Pelvic floor disorders are very common and are estimated to affect at least a third of all women. Pelvic pain can include a variety of symptoms and diagnoses. Musculoskeletal aches and pain can originate from tight or weak muscles, nerve irritation from the lumbar spine or locally around the pelvic area, misalignment of the spine or pelvis, a result of pregnancy/delivery or from other trauma. This pain can be felt in your lower back, thighs, abdomen, genital region, pubic area, groin, tail bone or butt. The pain can be local or radiate to other parts of the body.

What may start out as a musculoskeletal pain in origin can in time affect other body parts in the area. Pelvic floor dysfunction is characterized by pain that starts in one area of the body from one single cause and then spreads into the surrounding muscles, nerves and organs of the body and pelvis. A disruption anywhere in the pelvic floor or vaginal muscles can affect any of the pelvic floor muscle’s other functions.

The three main functions of the pelvic floor muscles are:

  • Supports the organs in the pelvis including the bladder, uterus and rectum by acting as a “hammock” and keeping these organs in place. They help maintain their normal function by keeping them in their anatomical position
  • Works with the bladder during urination by decreasing the urethral pressure to allow voiding. The pelvic floor muscles must relax while urinating to let the bladder empty. The normal resting tone of the pelvic floor muscles are what keep the urethra closed when not attempting to urinate
  • Sexual functioning-the stronger the pelvic floor muscles are the more muscle fibers are created, which in turn can make for stronger sexual response or orgasm

An irritation or pain involving the muscles or nerves in the pelvis can in turn cause a dysfunction involving the bladder, bowel or sexual disorder, and vice versa. For example pain in the pelvic floor can lead to dyspareunia, which is difficult or painful intercourse. Interstitial cystitis is pain that is produced by inflammatory changes in the bladder, which in turn can cause pain in the lower abdomen or vagina. These are just a couple of examples of how one dysfunction can effect something else.

Common symptoms or diagnoses include:

  • Low Back/Sacroiliac dysfunction
  • Piriformis syndrome
  • Iliopsoas syndrome or spasm of the hip flexor muscle
  • Pudendal Neuralgia-Pain with sitting/pain during intercourse
  • Groin or Pubic Pain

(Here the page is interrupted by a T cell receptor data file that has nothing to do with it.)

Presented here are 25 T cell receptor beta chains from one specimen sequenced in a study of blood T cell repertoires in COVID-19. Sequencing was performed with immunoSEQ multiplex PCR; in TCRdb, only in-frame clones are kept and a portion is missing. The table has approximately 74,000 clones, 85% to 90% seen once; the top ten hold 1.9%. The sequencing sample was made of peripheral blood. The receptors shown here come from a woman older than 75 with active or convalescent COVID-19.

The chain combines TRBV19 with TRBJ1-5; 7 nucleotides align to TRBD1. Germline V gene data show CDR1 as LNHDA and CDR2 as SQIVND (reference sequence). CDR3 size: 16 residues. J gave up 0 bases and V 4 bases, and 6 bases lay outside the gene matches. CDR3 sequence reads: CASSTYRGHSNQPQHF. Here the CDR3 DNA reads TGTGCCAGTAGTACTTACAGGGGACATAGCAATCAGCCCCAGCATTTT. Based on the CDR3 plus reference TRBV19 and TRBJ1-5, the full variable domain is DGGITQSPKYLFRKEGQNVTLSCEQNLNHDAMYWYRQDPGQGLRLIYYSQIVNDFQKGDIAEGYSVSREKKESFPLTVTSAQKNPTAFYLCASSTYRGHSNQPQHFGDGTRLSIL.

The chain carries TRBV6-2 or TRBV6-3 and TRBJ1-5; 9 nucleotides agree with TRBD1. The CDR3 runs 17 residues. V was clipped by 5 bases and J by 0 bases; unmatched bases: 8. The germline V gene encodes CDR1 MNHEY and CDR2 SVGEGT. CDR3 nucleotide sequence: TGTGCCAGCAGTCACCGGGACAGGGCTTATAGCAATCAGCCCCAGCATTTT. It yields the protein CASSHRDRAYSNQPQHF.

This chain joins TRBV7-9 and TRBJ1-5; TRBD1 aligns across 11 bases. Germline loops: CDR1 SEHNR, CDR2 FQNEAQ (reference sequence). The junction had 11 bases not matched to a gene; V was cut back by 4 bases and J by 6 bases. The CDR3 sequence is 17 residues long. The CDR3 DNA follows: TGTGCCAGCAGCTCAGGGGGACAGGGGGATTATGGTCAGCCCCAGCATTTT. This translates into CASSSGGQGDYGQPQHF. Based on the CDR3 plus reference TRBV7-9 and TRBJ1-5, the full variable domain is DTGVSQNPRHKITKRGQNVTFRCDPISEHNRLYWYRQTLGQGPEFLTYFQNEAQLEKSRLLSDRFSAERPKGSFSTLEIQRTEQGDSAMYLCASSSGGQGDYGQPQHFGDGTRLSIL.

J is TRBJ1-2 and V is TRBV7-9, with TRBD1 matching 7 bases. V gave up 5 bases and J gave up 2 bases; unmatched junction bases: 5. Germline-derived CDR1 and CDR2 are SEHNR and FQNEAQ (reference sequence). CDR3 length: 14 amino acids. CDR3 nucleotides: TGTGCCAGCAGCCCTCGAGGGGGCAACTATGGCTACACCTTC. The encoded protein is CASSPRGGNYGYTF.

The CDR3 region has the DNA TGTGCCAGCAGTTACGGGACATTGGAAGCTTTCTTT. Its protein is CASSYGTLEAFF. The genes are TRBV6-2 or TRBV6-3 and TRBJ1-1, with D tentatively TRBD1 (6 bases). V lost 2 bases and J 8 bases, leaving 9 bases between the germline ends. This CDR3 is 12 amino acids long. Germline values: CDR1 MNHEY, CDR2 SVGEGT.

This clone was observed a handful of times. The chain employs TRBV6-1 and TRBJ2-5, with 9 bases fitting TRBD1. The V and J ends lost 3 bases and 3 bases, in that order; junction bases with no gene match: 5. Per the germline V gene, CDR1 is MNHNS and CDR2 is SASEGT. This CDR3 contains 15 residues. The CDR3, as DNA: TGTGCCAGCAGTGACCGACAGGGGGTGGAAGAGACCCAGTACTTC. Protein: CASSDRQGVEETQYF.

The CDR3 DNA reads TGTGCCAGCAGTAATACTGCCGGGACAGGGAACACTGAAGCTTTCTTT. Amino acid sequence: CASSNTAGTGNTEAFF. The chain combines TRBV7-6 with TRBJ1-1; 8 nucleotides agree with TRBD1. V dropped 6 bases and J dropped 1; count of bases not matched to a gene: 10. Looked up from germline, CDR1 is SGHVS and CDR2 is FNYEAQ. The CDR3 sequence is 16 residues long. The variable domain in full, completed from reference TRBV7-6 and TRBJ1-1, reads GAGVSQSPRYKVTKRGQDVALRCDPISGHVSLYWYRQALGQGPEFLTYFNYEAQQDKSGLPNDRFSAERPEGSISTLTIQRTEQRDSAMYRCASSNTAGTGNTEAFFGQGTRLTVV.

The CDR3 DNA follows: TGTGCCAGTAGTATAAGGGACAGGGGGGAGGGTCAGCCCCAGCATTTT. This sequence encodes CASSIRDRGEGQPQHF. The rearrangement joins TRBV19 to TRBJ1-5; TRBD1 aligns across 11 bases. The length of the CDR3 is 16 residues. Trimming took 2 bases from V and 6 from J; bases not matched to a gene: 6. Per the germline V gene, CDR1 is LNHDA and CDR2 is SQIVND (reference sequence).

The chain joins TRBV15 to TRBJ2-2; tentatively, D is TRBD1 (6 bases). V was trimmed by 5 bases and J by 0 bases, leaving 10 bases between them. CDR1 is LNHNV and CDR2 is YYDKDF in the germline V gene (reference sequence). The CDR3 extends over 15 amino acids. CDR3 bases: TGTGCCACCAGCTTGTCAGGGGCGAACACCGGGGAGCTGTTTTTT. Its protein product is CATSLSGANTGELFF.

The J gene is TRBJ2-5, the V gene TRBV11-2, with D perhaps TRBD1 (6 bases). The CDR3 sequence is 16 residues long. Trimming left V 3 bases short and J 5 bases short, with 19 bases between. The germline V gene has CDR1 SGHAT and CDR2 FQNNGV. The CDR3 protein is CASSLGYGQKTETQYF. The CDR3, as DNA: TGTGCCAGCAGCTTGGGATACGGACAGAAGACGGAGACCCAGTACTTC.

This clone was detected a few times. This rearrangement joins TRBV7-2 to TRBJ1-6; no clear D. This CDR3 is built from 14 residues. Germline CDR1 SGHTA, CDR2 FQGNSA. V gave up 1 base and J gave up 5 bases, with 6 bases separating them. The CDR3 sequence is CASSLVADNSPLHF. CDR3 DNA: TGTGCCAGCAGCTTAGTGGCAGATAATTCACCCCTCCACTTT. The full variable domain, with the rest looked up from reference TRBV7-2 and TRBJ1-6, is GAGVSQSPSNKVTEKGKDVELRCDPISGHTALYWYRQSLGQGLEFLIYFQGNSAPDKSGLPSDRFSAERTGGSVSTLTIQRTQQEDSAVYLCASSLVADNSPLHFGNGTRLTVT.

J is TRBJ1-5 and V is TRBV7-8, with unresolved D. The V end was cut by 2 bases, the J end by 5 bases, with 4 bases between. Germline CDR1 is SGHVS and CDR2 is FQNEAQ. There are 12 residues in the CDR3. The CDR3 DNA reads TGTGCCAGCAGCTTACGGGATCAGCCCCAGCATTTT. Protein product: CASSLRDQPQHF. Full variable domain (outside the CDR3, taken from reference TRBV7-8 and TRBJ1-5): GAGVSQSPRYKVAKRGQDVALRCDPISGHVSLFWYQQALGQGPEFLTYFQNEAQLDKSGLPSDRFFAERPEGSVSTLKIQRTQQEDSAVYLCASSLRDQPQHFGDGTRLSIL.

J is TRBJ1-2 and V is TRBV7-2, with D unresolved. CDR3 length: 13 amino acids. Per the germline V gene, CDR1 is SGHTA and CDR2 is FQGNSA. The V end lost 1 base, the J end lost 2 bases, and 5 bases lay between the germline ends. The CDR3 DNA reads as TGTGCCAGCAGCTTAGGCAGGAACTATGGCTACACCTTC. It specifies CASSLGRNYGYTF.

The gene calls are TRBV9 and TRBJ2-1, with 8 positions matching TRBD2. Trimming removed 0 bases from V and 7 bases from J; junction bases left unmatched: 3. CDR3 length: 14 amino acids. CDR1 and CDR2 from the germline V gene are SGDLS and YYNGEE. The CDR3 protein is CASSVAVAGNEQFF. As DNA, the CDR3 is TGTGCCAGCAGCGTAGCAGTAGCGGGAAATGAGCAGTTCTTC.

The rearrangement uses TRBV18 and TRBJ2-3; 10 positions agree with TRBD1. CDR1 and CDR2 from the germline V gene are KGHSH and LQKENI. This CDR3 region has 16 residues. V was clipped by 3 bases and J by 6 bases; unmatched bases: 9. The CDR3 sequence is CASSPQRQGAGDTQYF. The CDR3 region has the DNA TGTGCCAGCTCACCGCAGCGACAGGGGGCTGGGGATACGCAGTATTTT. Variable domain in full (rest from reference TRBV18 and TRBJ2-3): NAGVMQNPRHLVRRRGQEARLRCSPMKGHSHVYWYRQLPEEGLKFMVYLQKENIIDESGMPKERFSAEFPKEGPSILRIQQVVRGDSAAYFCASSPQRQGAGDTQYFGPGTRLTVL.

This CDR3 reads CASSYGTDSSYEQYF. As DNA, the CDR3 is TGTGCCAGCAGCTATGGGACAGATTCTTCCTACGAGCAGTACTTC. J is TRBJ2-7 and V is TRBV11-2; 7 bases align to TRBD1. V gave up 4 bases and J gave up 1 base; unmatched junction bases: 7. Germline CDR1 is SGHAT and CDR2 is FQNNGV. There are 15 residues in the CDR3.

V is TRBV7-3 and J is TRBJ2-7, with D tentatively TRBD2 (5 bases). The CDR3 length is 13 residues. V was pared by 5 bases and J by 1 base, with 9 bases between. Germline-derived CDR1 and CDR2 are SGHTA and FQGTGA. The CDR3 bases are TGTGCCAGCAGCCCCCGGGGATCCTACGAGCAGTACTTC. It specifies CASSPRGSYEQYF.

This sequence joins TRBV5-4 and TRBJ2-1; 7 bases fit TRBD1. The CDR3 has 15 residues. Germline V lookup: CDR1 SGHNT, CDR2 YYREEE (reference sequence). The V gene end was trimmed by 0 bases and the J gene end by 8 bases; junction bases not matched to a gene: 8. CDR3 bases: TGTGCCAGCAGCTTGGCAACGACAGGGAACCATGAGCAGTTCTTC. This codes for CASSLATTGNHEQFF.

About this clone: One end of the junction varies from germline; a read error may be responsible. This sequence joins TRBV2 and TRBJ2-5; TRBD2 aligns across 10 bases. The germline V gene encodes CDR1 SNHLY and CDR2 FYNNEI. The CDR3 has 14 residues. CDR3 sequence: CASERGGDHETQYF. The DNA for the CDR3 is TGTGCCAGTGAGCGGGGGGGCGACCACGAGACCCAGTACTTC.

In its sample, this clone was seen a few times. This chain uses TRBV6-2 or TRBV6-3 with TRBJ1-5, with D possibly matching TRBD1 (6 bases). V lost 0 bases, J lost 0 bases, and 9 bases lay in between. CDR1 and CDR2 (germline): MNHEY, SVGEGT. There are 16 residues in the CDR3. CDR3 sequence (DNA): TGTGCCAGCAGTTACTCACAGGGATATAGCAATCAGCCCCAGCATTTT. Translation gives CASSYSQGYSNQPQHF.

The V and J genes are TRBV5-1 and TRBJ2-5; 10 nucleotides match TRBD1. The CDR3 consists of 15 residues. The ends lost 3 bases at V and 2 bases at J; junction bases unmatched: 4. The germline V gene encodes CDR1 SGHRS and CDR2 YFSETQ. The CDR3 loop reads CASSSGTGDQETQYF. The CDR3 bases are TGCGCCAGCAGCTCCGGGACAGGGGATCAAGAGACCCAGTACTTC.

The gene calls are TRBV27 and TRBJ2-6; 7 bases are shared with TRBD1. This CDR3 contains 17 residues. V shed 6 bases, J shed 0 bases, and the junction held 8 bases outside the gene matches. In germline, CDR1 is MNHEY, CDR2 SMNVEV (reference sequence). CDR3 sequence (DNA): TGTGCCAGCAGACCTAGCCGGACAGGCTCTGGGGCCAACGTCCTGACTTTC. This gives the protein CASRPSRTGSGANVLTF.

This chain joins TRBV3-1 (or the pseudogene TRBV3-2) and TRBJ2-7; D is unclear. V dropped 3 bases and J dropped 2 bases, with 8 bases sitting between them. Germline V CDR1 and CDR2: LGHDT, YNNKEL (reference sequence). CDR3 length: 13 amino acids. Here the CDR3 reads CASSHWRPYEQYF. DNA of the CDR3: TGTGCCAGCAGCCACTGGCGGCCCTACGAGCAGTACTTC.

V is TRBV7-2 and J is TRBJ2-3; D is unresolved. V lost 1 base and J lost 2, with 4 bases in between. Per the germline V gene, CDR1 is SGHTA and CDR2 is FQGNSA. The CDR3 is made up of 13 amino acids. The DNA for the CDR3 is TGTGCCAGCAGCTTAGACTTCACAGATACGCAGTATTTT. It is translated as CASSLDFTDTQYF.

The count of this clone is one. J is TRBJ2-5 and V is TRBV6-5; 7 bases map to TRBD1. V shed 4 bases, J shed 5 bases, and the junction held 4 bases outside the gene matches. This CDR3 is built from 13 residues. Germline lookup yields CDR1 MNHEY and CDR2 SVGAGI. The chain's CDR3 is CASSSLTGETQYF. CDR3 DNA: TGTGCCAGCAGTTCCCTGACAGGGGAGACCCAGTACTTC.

• Levator Ani Syndrome-Pain or pressure in the sacrum, coccyx or tailbone, vagina or rectum. Pain can increase with intercourse, sitting, having a bowel movement and constipation
  • Vaginismus-This is difficulty to have intercourse or use a tampon due to muscle spasms of the pelvic floor muscles preventing entry of the vaginal opening
  • Dyspareunia-Painful intercourse
  • Vulvar vestibulitis-Severe pain and redness along the vaginal opening
  • Interstitial Cystitis also known as painful bladder syndrome
  • Incontinence
  • Constipation
  • Irritable Bowel Syndrome
  • Urinary hesitancy or painful urination
  • Lower Abdominal Pain
  • Painful or adherent scar
  • Proctalgia Fugax-Episodes of severe rectal pain
  • Tailbone pain or coccydynia

During the first appointment at Indy Women PT a complete medical history will be taken along with a review of current symptoms. After taking the history, the physical therapist will then perform a thorough external and internal musculoskeletal examination. You are welcome to bring a second person with you into the examination room during the examination and subsequent treatments. We will discuss the physical findings and together will set up a plan of care with your personal goals in mind.

Treatment may include:

  • Manual therapy both internal and external to address any tight muscles or spasms. Scar tissue massage may be helpful with recent or past surgeries such as c-section scars or episiotomies
  • An internal exam will include a gloved finger with lubricant inserted either vaginally or rectally to assess for muscle tone, strength and any pain
  • Biofeedback to help cue isolation of the pelvic floor muscles or as a tool to help the muscles learn to relax again
  • Electrical stimulation for pain control, deferring urgency or to facilitate pelvic floor muscle strength
  • Exercises to strengthen stretched or weakened muscles/stretches to help increase flexibility
  • Home education program including both exercise and the education to help manage your symptoms at home as needed

Our goal is to make you feel as comfortable as possible during the evaluation and treatment sessions. We understand the sensitivity to the issues we are treating and want you to know that you always have a voice in our treatment plan. We hope that when you are discharged from therapy that not only will you leave with less pain, but also feel more empowered over your diagnosis along with the ability to help manage it.